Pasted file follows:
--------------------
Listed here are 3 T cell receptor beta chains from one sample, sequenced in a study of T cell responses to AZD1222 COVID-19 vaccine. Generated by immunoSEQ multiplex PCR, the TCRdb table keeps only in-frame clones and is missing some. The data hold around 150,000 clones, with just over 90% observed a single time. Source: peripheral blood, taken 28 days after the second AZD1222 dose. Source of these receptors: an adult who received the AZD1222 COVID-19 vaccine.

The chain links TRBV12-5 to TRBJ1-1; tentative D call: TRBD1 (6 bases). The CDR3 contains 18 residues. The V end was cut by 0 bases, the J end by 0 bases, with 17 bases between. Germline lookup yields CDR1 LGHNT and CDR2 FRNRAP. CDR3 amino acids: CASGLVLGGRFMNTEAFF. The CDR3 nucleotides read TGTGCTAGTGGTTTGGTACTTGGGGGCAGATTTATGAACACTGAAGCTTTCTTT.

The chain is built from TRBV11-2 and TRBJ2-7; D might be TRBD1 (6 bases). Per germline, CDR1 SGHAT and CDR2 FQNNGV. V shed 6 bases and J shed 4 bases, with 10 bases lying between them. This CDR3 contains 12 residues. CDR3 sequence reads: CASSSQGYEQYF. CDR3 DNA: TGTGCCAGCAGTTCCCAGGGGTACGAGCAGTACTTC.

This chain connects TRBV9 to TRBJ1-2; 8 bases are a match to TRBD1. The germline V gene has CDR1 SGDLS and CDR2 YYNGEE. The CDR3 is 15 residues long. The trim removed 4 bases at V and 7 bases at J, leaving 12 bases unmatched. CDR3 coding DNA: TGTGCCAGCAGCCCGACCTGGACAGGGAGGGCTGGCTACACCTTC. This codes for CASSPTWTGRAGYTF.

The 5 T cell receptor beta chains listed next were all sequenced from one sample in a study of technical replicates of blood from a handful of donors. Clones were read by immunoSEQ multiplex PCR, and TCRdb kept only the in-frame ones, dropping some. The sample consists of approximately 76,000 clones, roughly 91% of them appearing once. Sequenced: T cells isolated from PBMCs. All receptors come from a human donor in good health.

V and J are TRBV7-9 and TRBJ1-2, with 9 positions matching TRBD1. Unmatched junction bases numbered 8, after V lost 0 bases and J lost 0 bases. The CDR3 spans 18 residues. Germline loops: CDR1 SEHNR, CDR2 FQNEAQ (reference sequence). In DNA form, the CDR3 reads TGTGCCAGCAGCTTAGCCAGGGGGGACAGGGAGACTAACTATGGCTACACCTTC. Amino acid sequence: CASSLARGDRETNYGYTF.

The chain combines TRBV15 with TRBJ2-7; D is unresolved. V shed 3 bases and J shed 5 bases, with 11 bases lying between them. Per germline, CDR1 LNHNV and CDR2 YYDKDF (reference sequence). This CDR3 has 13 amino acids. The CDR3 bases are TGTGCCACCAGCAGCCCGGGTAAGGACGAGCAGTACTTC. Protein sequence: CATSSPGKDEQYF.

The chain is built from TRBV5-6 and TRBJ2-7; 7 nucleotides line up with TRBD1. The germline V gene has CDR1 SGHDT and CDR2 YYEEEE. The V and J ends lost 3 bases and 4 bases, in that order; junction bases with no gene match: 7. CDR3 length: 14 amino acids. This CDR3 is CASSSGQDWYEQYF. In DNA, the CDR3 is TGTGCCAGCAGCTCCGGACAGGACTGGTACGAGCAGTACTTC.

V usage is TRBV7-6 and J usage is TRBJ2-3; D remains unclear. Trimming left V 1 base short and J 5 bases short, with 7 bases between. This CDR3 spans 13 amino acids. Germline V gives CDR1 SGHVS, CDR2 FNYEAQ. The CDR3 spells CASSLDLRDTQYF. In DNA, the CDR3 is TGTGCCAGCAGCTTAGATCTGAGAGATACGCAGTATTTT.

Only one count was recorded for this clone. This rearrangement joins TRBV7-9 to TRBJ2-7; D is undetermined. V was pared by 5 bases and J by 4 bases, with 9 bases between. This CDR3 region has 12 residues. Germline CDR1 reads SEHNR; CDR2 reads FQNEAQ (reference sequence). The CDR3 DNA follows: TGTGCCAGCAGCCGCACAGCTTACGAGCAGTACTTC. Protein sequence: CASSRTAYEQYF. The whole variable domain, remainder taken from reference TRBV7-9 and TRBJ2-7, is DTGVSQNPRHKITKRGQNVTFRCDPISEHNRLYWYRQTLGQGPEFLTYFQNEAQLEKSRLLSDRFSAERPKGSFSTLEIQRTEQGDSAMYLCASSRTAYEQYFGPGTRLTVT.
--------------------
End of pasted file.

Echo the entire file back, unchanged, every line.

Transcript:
Listed here are 3 T cell receptor beta chains from one sample, sequenced in a study of T cell responses to AZD1222 COVID-19 vaccine. Generated by immunoSEQ multiplex PCR, the TCRdb table keeps only in-frame clones and is missing some. The data hold around 150,000 clones, with just over 90% observed a single time. Source: peripheral blood, taken 28 days after the second AZD1222 dose. Source of these receptors: an adult who received the AZD1222 COVID-19 vaccine.

The chain links TRBV12-5 to TRBJ1-1; tentative D call: TRBD1 (6 bases). The CDR3 contains 18 residues. The V end was cut by 0 bases, the J end by 0 bases, with 17 bases between. Germline lookup yields CDR1 LGHNT and CDR2 FRNRAP. CDR3 amino acids: CASGLVLGGRFMNTEAFF. The CDR3 nucleotides read TGTGCTAGTGGTTTGGTACTTGGGGGCAGATTTATGAACACTGAAGCTTTCTTT.

The chain is built from TRBV11-2 and TRBJ2-7; D might be TRBD1 (6 bases). Per germline, CDR1 SGHAT and CDR2 FQNNGV. V shed 6 bases and J shed 4 bases, with 10 bases lying between them. This CDR3 contains 12 residues. CDR3 sequence reads: CASSSQGYEQYF. CDR3 DNA: TGTGCCAGCAGTTCCCAGGGGTACGAGCAGTACTTC.

This chain connects TRBV9 to TRBJ1-2; 8 bases are a match to TRBD1. The germline V gene has CDR1 SGDLS and CDR2 YYNGEE. The CDR3 is 15 residues long. The trim removed 4 bases at V and 7 bases at J, leaving 12 bases unmatched. CDR3 coding DNA: TGTGCCAGCAGCCCGACCTGGACAGGGAGGGCTGGCTACACCTTC. This codes for CASSPTWTGRAGYTF.

The 5 T cell receptor beta chains listed next were all sequenced from one sample in a study of technical replicates of blood from a handful of donors. Clones were read by immunoSEQ multiplex PCR, and TCRdb kept only the in-frame ones, dropping some. The sample consists of approximately 76,000 clones, roughly 91% of them appearing once. Sequenced: T cells isolated from PBMCs. All receptors come from a human donor in good health.

V and J are TRBV7-9 and TRBJ1-2, with 9 positions matching TRBD1. Unmatched junction bases numbered 8, after V lost 0 bases and J lost 0 bases. The CDR3 spans 18 residues. Germline loops: CDR1 SEHNR, CDR2 FQNEAQ (reference sequence). In DNA form, the CDR3 reads TGTGCCAGCAGCTTAGCCAGGGGGGACAGGGAGACTAACTATGGCTACACCTTC. Amino acid sequence: CASSLARGDRETNYGYTF.

The chain combines TRBV15 with TRBJ2-7; D is unresolved. V shed 3 bases and J shed 5 bases, with 11 bases lying between them. Per germline, CDR1 LNHNV and CDR2 YYDKDF (reference sequence). This CDR3 has 13 amino acids. The CDR3 bases are TGTGCCACCAGCAGCCCGGGTAAGGACGAGCAGTACTTC. Protein sequence: CATSSPGKDEQYF.

The chain is built from TRBV5-6 and TRBJ2-7; 7 nucleotides line up with TRBD1. The germline V gene has CDR1 SGHDT and CDR2 YYEEEE. The V and J ends lost 3 bases and 4 bases, in that order; junction bases with no gene match: 7. CDR3 length: 14 amino acids. This CDR3 is CASSSGQDWYEQYF. In DNA, the CDR3 is TGTGCCAGCAGCTCCGGACAGGACTGGTACGAGCAGTACTTC.

V usage is TRBV7-6 and J usage is TRBJ2-3; D remains unclear. Trimming left V 1 base short and J 5 bases short, with 7 bases between. This CDR3 spans 13 amino acids. Germline V gives CDR1 SGHVS, CDR2 FNYEAQ. The CDR3 spells CASSLDLRDTQYF. In DNA, the CDR3 is TGTGCCAGCAGCTTAGATCTGAGAGATACGCAGTATTTT.

Only one count was recorded for this clone. This rearrangement joins TRBV7-9 to TRBJ2-7; D is undetermined. V was pared by 5 bases and J by 4 bases, with 9 bases between. This CDR3 region has 12 residues. Germline CDR1 reads SEHNR; CDR2 reads FQNEAQ (reference sequence). The CDR3 DNA follows: TGTGCCAGCAGCCGCACAGCTTACGAGCAGTACTTC. Protein sequence: CASSRTAYEQYF. The whole variable domain, remainder taken from reference TRBV7-9 and TRBJ2-7, is DTGVSQNPRHKITKRGQNVTFRCDPISEHNRLYWYRQTLGQGPEFLTYFQNEAQLEKSRLLSDRFSAERPKGSFSTLEIQRTEQGDSAMYLCASSRTAYEQYFGPGTRLTVT.